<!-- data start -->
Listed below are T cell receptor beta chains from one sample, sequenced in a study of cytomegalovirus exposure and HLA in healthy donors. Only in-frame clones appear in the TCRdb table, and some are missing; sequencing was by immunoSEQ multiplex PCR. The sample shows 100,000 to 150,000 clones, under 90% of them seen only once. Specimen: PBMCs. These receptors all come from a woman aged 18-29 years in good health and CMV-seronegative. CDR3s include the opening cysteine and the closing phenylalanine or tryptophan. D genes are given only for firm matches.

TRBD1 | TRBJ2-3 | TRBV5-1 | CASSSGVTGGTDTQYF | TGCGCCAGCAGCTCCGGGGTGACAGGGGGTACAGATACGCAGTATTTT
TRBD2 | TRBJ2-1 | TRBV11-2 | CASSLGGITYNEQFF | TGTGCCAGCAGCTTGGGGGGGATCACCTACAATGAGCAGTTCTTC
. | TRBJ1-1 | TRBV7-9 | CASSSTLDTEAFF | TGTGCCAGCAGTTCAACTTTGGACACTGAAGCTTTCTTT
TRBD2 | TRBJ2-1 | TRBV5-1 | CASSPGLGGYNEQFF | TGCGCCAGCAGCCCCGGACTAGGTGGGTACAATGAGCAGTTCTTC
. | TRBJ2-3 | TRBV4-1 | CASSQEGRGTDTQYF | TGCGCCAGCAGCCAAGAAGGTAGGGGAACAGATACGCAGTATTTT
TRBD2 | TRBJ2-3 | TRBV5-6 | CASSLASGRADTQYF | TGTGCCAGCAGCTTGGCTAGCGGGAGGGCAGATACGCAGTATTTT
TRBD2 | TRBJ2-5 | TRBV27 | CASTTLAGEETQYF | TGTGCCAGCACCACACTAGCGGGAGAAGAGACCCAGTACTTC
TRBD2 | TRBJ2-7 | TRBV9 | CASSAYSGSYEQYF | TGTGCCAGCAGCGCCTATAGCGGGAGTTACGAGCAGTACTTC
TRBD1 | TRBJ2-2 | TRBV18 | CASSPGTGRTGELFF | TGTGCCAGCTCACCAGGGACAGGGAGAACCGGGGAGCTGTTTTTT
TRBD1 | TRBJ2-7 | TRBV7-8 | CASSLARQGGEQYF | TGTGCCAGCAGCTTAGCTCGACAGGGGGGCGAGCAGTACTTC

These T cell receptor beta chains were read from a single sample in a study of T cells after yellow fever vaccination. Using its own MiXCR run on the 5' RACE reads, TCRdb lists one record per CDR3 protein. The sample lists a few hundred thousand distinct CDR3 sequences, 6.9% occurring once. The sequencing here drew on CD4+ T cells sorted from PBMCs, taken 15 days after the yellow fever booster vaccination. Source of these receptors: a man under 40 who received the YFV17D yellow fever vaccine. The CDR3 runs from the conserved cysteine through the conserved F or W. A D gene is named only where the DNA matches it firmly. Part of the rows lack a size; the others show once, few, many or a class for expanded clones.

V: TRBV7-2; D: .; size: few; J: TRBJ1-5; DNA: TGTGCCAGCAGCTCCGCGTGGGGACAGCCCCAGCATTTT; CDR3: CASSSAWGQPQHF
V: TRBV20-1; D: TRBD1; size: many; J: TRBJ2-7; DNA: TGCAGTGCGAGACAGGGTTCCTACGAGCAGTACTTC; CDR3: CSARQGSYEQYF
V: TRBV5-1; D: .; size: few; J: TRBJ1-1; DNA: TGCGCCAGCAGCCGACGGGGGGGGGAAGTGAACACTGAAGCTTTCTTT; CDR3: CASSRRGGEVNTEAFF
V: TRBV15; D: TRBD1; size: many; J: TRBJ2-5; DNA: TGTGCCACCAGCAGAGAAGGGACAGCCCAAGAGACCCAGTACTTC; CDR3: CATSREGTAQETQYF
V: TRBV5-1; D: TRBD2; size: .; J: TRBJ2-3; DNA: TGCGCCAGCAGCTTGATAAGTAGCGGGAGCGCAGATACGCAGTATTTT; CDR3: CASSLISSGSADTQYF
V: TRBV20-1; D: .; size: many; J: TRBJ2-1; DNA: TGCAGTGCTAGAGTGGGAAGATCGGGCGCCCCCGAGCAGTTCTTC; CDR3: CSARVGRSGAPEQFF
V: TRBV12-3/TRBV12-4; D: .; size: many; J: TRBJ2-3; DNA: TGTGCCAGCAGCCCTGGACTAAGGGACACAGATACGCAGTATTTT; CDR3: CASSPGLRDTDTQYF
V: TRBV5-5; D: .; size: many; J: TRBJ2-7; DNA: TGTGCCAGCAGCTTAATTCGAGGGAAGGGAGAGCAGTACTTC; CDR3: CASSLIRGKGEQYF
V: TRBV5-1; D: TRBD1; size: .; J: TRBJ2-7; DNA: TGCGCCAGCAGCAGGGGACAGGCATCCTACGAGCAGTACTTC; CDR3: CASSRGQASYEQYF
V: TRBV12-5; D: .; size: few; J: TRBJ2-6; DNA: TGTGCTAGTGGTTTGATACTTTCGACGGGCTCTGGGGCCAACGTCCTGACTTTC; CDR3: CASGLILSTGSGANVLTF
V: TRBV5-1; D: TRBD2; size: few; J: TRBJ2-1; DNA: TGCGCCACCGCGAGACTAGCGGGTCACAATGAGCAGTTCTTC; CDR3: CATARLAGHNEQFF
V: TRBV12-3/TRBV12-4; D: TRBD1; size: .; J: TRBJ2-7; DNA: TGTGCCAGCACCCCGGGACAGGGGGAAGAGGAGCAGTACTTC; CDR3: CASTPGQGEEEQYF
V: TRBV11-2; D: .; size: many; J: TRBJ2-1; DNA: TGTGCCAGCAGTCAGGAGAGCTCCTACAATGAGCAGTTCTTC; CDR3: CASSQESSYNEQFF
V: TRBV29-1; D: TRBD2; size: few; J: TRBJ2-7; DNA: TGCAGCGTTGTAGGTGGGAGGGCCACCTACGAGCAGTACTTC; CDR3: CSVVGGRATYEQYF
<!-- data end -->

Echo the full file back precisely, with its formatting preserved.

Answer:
Listed below are T cell receptor beta chains from one sample, sequenced in a study of cytomegalovirus exposure and HLA in healthy donors. Only in-frame clones appear in the TCRdb table, and some are missing; sequencing was by immunoSEQ multiplex PCR. The sample shows 100,000 to 150,000 clones, under 90% of them seen only once. Specimen: PBMCs. These receptors all come from a woman aged 18-29 years in good health and CMV-seronegative. CDR3s include the opening cysteine and the closing phenylalanine or tryptophan. D genes are given only for firm matches.

TRBD1 | TRBJ2-3 | TRBV5-1 | CASSSGVTGGTDTQYF | TGCGCCAGCAGCTCCGGGGTGACAGGGGGTACAGATACGCAGTATTTT
TRBD2 | TRBJ2-1 | TRBV11-2 | CASSLGGITYNEQFF | TGTGCCAGCAGCTTGGGGGGGATCACCTACAATGAGCAGTTCTTC
. | TRBJ1-1 | TRBV7-9 | CASSSTLDTEAFF | TGTGCCAGCAGTTCAACTTTGGACACTGAAGCTTTCTTT
TRBD2 | TRBJ2-1 | TRBV5-1 | CASSPGLGGYNEQFF | TGCGCCAGCAGCCCCGGACTAGGTGGGTACAATGAGCAGTTCTTC
. | TRBJ2-3 | TRBV4-1 | CASSQEGRGTDTQYF | TGCGCCAGCAGCCAAGAAGGTAGGGGAACAGATACGCAGTATTTT
TRBD2 | TRBJ2-3 | TRBV5-6 | CASSLASGRADTQYF | TGTGCCAGCAGCTTGGCTAGCGGGAGGGCAGATACGCAGTATTTT
TRBD2 | TRBJ2-5 | TRBV27 | CASTTLAGEETQYF | TGTGCCAGCACCACACTAGCGGGAGAAGAGACCCAGTACTTC
TRBD2 | TRBJ2-7 | TRBV9 | CASSAYSGSYEQYF | TGTGCCAGCAGCGCCTATAGCGGGAGTTACGAGCAGTACTTC
TRBD1 | TRBJ2-2 | TRBV18 | CASSPGTGRTGELFF | TGTGCCAGCTCACCAGGGACAGGGAGAACCGGGGAGCTGTTTTTT
TRBD1 | TRBJ2-7 | TRBV7-8 | CASSLARQGGEQYF | TGTGCCAGCAGCTTAGCTCGACAGGGGGGCGAGCAGTACTTC

These T cell receptor beta chains were read from a single sample in a study of T cells after yellow fever vaccination. Using its own MiXCR run on the 5' RACE reads, TCRdb lists one record per CDR3 protein. The sample lists a few hundred thousand distinct CDR3 sequences, 6.9% occurring once. The sequencing here drew on CD4+ T cells sorted from PBMCs, taken 15 days after the yellow fever booster vaccination. Source of these receptors: a man under 40 who received the YFV17D yellow fever vaccine. The CDR3 runs from the conserved cysteine through the conserved F or W. A D gene is named only where the DNA matches it firmly. Part of the rows lack a size; the others show once, few, many or a class for expanded clones.

V: TRBV7-2; D: .; size: few; J: TRBJ1-5; DNA: TGTGCCAGCAGCTCCGCGTGGGGACAGCCCCAGCATTTT; CDR3: CASSSAWGQPQHF
V: TRBV20-1; D: TRBD1; size: many; J: TRBJ2-7; DNA: TGCAGTGCGAGACAGGGTTCCTACGAGCAGTACTTC; CDR3: CSARQGSYEQYF
V: TRBV5-1; D: .; size: few; J: TRBJ1-1; DNA: TGCGCCAGCAGCCGACGGGGGGGGGAAGTGAACACTGAAGCTTTCTTT; CDR3: CASSRRGGEVNTEAFF
V: TRBV15; D: TRBD1; size: many; J: TRBJ2-5; DNA: TGTGCCACCAGCAGAGAAGGGACAGCCCAAGAGACCCAGTACTTC; CDR3: CATSREGTAQETQYF
V: TRBV5-1; D: TRBD2; size: .; J: TRBJ2-3; DNA: TGCGCCAGCAGCTTGATAAGTAGCGGGAGCGCAGATACGCAGTATTTT; CDR3: CASSLISSGSADTQYF
V: TRBV20-1; D: .; size: many; J: TRBJ2-1; DNA: TGCAGTGCTAGAGTGGGAAGATCGGGCGCCCCCGAGCAGTTCTTC; CDR3: CSARVGRSGAPEQFF
V: TRBV12-3/TRBV12-4; D: .; size: many; J: TRBJ2-3; DNA: TGTGCCAGCAGCCCTGGACTAAGGGACACAGATACGCAGTATTTT; CDR3: CASSPGLRDTDTQYF
V: TRBV5-5; D: .; size: many; J: TRBJ2-7; DNA: TGTGCCAGCAGCTTAATTCGAGGGAAGGGAGAGCAGTACTTC; CDR3: CASSLIRGKGEQYF
V: TRBV5-1; D: TRBD1; size: .; J: TRBJ2-7; DNA: TGCGCCAGCAGCAGGGGACAGGCATCCTACGAGCAGTACTTC; CDR3: CASSRGQASYEQYF
V: TRBV12-5; D: .; size: few; J: TRBJ2-6; DNA: TGTGCTAGTGGTTTGATACTTTCGACGGGCTCTGGGGCCAACGTCCTGACTTTC; CDR3: CASGLILSTGSGANVLTF
V: TRBV5-1; D: TRBD2; size: few; J: TRBJ2-1; DNA: TGCGCCACCGCGAGACTAGCGGGTCACAATGAGCAGTTCTTC; CDR3: CATARLAGHNEQFF
V: TRBV12-3/TRBV12-4; D: TRBD1; size: .; J: TRBJ2-7; DNA: TGTGCCAGCACCCCGGGACAGGGGGAAGAGGAGCAGTACTTC; CDR3: CASTPGQGEEEQYF
V: TRBV11-2; D: .; size: many; J: TRBJ2-1; DNA: TGTGCCAGCAGTCAGGAGAGCTCCTACAATGAGCAGTTCTTC; CDR3: CASSQESSYNEQFF
V: TRBV29-1; D: TRBD2; size: few; J: TRBJ2-7; DNA: TGCAGCGTTGTAGGTGGGAGGGCCACCTACGAGCAGTACTTC; CDR3: CSVVGGRATYEQYF